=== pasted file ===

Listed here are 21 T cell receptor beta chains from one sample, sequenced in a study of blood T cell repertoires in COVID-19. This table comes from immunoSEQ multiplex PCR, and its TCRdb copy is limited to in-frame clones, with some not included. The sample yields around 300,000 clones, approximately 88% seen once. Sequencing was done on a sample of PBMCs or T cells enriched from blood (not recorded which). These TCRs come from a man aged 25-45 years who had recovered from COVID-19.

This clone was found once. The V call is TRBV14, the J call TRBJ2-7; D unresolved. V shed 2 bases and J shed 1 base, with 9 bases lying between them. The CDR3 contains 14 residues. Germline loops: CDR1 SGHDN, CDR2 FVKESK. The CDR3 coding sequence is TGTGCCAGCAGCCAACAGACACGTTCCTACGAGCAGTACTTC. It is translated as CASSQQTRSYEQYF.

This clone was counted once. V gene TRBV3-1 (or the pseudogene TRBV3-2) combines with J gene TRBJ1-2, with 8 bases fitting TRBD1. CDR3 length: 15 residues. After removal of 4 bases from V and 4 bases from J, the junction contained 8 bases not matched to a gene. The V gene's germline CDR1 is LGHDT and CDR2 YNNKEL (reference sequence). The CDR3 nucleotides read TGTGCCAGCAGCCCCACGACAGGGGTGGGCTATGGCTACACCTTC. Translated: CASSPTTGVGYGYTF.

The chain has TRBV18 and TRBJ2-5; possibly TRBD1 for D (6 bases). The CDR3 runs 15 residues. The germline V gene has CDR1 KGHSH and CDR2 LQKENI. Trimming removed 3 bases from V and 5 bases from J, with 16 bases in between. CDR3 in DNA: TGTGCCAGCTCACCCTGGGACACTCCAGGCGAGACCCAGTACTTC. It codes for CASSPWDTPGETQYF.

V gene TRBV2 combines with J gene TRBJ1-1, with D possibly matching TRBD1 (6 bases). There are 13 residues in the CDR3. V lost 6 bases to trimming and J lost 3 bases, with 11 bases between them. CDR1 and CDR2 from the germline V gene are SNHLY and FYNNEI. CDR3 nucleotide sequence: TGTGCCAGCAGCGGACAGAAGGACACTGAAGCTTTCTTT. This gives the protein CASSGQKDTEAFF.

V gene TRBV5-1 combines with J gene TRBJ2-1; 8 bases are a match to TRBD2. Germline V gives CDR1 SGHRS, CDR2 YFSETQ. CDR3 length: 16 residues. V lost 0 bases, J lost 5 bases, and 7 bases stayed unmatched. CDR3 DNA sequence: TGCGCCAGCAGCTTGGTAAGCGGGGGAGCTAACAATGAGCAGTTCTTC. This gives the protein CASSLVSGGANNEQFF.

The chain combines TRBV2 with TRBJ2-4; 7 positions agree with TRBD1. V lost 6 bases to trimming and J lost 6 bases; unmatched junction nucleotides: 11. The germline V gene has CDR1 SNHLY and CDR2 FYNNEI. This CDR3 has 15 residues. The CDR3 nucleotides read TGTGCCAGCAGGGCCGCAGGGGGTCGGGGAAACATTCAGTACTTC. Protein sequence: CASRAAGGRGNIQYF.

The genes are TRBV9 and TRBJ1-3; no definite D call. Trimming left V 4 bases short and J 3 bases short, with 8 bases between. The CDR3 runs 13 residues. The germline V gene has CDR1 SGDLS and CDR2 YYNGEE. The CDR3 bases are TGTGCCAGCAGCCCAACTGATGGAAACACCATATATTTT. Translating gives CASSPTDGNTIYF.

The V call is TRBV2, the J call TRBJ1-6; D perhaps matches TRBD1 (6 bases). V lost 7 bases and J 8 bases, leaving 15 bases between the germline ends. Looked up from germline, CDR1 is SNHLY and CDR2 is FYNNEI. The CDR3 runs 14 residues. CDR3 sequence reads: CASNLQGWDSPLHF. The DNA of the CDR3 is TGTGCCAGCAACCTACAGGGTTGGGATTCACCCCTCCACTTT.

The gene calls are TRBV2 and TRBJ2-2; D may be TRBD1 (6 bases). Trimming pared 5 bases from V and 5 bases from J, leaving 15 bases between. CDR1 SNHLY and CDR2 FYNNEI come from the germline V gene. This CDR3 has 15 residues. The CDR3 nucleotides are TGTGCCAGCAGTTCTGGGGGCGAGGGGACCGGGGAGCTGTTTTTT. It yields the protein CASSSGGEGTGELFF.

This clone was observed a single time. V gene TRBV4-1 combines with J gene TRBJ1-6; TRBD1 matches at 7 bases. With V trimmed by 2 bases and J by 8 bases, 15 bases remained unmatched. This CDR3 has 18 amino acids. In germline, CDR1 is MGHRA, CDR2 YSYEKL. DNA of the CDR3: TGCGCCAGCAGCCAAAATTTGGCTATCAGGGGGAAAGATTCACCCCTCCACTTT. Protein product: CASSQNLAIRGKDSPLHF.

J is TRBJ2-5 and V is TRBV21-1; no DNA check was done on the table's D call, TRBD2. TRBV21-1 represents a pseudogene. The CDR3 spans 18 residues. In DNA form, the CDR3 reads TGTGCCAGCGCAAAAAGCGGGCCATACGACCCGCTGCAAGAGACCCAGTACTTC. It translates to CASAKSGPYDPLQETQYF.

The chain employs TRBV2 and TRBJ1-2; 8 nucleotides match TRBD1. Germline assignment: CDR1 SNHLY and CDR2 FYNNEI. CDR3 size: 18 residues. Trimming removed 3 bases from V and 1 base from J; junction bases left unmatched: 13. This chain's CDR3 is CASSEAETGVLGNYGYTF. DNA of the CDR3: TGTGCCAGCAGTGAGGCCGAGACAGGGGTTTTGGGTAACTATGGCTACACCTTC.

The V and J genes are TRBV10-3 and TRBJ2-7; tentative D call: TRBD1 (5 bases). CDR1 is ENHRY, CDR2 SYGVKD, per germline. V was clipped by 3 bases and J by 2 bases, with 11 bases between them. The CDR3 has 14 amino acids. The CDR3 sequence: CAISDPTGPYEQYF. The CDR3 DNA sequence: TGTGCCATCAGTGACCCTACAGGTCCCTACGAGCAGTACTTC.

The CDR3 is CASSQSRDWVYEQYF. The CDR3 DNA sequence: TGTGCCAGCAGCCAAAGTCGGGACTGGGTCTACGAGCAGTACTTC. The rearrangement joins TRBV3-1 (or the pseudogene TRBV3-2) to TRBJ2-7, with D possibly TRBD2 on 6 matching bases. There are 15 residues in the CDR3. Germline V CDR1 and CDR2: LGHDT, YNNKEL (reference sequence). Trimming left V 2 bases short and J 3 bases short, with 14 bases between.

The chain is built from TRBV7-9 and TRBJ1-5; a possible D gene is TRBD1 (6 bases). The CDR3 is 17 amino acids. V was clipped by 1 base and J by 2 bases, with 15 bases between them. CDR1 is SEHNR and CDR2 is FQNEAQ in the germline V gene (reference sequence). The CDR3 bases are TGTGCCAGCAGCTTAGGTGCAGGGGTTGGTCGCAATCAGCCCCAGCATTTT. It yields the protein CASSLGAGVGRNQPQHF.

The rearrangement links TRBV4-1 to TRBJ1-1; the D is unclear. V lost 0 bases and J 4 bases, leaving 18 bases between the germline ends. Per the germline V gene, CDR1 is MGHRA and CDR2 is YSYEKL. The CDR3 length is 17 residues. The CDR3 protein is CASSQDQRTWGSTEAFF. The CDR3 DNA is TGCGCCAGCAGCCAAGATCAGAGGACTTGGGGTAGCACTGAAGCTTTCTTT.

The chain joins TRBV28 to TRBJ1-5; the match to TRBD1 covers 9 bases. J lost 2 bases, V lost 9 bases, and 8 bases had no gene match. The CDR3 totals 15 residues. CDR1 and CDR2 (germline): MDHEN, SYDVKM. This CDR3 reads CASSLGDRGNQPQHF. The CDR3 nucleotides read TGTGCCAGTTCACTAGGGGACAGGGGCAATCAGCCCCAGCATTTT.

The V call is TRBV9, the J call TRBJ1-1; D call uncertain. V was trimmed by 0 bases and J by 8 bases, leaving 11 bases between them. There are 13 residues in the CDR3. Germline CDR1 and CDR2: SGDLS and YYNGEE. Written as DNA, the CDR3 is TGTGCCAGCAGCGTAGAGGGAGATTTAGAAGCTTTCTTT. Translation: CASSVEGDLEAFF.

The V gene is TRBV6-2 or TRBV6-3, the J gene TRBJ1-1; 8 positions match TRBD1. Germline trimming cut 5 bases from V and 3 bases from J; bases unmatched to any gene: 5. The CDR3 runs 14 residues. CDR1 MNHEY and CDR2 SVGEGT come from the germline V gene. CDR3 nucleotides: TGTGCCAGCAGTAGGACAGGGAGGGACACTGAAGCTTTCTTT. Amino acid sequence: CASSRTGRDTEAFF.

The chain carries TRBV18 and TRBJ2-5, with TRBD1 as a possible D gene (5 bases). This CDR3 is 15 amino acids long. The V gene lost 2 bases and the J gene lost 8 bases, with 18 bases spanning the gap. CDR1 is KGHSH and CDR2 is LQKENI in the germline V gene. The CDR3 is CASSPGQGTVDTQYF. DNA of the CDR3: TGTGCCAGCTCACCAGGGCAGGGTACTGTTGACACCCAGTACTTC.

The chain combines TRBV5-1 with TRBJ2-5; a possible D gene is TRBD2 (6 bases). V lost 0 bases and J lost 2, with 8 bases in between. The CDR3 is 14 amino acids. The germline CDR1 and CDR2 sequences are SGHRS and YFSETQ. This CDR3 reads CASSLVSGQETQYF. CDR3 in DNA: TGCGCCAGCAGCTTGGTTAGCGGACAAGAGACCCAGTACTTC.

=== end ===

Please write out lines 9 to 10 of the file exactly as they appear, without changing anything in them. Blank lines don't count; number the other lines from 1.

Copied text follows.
The V call is TRBV2, the J call TRBJ1-6; D perhaps matches TRBD1 (6 bases). V lost 7 bases and J 8 bases, leaving 15 bases between the germline ends. Looked up from germline, CDR1 is SNHLY and CDR2 is FYNNEI. The CDR3 runs 14 residues. CDR3 sequence reads: CASNLQGWDSPLHF. The DNA of the CDR3 is TGTGCCAGCAACCTACAGGGTTGGGATTCACCCCTCCACTTT.

The gene calls are TRBV2 and TRBJ2-2; D may be TRBD1 (6 bases). Trimming pared 5 bases from V and 5 bases from J, leaving 15 bases between. CDR1 SNHLY and CDR2 FYNNEI come from the germline V gene. This CDR3 has 15 residues. The CDR3 nucleotides are TGTGCCAGCAGTTCTGGGGGCGAGGGGACCGGGGAGCTGTTTTTT. It yields the protein CASSSGGEGTGELFF.